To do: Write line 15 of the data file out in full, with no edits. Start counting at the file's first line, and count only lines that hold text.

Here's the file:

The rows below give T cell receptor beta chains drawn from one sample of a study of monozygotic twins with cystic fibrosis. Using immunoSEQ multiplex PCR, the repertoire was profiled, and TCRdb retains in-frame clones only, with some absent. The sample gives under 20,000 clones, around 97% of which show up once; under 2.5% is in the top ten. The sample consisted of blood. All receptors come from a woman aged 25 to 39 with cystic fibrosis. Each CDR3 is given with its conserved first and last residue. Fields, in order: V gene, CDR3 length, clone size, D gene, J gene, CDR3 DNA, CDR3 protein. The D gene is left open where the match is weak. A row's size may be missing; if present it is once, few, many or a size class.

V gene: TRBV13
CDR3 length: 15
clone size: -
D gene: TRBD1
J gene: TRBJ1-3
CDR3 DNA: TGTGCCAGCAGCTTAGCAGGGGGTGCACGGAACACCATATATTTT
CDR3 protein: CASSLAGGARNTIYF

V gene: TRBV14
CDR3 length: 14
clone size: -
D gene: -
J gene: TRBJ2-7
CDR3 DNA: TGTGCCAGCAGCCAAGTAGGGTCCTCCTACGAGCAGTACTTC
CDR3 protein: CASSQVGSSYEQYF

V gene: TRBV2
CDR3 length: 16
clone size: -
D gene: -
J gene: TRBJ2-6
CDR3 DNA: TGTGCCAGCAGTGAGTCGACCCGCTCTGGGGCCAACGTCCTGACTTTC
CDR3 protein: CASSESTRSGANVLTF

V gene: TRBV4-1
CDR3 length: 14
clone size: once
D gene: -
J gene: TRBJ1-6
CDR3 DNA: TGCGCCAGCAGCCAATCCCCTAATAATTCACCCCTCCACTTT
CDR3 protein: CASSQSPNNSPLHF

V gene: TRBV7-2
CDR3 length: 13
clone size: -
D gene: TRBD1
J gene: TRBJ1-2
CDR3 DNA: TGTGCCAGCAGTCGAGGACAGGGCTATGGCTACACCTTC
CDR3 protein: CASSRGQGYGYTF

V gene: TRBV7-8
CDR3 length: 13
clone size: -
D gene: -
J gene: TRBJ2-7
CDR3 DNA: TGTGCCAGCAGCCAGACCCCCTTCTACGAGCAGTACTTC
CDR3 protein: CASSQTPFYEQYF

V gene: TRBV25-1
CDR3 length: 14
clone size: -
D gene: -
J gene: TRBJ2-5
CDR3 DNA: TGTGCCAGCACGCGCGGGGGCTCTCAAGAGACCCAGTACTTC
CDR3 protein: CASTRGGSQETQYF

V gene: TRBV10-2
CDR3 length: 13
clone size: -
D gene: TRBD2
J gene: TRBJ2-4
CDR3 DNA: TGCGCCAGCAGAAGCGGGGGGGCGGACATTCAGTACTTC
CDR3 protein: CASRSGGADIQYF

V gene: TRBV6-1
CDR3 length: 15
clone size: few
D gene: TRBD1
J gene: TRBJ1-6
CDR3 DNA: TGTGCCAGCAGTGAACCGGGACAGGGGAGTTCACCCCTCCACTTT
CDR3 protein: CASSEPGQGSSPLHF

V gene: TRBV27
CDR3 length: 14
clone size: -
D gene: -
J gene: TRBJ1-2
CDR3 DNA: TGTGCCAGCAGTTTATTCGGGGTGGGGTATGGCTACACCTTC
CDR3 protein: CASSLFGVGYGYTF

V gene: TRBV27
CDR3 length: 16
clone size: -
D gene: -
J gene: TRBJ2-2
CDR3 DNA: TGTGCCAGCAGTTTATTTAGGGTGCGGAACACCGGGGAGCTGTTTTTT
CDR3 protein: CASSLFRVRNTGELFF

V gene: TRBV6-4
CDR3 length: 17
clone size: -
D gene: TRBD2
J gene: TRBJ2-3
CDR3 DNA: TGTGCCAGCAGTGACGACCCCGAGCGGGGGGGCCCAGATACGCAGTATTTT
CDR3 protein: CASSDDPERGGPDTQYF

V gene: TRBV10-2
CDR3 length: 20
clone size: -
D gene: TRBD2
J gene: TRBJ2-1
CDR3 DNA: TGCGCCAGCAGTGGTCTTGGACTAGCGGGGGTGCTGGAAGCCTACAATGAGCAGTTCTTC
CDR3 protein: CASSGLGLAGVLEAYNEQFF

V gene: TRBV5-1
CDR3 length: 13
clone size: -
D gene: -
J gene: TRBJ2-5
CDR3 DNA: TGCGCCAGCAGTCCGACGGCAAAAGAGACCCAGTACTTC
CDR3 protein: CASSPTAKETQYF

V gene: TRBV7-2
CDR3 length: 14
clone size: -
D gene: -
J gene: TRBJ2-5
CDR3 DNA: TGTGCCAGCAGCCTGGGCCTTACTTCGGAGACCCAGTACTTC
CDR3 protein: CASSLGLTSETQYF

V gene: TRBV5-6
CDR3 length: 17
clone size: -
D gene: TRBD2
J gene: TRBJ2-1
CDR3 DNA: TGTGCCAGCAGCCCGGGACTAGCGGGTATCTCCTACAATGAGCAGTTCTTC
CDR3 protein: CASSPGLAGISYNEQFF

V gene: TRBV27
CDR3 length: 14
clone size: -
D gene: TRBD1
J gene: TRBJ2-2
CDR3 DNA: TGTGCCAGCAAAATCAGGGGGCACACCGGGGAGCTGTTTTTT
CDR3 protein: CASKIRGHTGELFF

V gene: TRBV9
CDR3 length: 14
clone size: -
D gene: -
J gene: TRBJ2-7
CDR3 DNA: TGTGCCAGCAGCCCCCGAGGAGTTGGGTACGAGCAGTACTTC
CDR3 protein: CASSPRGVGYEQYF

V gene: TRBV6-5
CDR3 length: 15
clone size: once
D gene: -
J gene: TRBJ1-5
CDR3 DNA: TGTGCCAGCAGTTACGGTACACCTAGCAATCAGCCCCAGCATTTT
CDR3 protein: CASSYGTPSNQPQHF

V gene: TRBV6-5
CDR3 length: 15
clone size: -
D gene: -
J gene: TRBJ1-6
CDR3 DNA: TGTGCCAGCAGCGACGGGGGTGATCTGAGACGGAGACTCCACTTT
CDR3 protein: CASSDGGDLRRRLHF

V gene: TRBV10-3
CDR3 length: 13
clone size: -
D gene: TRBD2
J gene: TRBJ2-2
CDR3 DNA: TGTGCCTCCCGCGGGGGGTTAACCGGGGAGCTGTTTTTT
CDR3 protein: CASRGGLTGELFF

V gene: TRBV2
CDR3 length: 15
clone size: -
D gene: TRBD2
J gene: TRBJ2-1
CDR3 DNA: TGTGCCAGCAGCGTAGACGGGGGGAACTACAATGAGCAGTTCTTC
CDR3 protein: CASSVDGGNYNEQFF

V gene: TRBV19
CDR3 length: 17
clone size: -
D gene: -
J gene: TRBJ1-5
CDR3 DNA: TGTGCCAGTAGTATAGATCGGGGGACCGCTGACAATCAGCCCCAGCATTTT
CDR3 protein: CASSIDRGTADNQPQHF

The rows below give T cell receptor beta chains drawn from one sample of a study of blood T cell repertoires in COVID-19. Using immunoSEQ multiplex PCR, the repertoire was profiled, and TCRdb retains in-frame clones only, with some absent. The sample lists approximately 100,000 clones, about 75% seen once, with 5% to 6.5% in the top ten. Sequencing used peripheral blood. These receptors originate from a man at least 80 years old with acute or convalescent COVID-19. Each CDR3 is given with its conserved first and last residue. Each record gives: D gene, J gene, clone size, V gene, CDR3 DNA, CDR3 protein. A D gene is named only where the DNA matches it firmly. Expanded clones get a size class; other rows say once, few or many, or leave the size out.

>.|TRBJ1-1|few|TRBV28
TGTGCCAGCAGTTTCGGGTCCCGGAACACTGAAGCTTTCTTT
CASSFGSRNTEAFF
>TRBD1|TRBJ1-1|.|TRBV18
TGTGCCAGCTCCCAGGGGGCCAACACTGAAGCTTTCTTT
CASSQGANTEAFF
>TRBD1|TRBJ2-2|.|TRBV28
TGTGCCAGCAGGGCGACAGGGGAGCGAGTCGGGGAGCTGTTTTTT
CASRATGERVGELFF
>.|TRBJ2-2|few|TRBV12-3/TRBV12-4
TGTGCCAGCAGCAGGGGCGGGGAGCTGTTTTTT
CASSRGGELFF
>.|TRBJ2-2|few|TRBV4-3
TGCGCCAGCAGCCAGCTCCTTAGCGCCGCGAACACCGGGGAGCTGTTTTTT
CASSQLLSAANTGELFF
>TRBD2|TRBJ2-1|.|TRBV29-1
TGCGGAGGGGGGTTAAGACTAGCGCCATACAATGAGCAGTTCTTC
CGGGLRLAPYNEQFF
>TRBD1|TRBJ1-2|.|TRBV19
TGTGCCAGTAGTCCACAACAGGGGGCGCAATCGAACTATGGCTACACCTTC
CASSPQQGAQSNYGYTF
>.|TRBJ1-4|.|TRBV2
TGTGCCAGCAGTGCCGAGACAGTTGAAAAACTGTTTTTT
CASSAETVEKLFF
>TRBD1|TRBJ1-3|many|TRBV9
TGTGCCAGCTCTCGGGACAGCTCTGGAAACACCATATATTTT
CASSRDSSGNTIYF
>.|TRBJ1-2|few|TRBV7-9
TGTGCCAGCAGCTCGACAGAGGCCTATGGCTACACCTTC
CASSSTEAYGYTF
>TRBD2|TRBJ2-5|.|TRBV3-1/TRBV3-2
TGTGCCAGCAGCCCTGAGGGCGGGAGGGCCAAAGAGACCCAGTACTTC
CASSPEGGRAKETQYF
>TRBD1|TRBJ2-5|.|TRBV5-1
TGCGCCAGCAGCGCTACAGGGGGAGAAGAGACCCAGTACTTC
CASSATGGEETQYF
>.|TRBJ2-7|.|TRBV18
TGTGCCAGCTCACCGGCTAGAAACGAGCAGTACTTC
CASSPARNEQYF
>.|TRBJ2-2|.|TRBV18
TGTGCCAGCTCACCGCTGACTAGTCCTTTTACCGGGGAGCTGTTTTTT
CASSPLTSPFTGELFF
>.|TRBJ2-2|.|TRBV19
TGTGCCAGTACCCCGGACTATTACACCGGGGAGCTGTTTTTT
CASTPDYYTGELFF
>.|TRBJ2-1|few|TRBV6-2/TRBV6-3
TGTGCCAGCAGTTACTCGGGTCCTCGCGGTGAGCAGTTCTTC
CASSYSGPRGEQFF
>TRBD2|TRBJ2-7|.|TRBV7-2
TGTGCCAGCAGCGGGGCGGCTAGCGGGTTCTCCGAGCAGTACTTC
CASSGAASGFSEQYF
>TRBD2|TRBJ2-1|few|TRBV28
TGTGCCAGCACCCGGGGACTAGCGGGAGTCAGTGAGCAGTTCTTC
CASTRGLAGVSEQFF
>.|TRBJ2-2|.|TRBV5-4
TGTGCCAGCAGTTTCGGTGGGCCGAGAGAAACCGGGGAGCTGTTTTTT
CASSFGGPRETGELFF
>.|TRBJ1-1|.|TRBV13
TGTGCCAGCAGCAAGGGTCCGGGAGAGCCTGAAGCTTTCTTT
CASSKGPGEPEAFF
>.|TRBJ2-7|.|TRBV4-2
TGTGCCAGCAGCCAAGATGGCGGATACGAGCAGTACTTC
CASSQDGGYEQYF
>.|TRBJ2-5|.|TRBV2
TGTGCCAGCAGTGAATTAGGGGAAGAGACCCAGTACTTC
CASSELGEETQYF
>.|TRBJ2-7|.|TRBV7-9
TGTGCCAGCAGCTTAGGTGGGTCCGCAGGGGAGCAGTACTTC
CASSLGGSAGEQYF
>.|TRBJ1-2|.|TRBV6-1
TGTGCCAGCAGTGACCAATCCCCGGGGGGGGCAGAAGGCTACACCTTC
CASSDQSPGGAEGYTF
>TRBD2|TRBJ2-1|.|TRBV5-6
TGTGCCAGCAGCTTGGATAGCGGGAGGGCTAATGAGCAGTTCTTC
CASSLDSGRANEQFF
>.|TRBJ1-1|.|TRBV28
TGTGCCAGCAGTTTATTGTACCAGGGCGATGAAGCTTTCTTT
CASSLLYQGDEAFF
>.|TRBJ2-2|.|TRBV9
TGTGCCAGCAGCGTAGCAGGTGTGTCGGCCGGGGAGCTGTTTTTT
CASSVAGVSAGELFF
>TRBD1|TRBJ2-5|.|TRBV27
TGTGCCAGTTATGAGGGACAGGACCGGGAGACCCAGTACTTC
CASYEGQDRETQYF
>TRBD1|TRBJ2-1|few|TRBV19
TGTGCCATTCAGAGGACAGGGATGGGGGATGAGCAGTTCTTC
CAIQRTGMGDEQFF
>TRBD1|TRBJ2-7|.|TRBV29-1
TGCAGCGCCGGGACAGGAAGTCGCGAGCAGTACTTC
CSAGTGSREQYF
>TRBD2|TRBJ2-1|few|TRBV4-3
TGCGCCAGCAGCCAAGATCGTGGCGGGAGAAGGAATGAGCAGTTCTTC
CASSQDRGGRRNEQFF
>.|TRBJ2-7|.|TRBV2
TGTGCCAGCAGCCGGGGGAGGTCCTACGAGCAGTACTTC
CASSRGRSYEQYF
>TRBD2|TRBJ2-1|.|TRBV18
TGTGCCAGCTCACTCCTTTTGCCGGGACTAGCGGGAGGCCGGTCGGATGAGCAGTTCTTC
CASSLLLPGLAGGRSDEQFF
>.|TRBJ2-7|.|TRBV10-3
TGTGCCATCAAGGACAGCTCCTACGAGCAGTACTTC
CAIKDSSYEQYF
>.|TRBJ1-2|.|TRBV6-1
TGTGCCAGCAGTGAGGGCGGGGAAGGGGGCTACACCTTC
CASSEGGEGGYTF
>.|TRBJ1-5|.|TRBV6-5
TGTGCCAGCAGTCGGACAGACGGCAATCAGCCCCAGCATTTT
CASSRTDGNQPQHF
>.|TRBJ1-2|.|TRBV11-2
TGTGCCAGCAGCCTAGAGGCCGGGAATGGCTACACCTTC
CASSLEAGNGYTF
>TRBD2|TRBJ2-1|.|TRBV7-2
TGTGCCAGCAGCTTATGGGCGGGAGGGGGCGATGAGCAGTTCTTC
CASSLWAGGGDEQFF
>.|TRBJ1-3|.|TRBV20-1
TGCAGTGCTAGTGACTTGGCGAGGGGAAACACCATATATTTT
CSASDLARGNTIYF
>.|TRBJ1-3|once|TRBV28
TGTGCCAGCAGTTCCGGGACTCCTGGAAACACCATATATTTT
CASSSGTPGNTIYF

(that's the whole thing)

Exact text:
CDR3 protein: CASSQVGSSYEQYF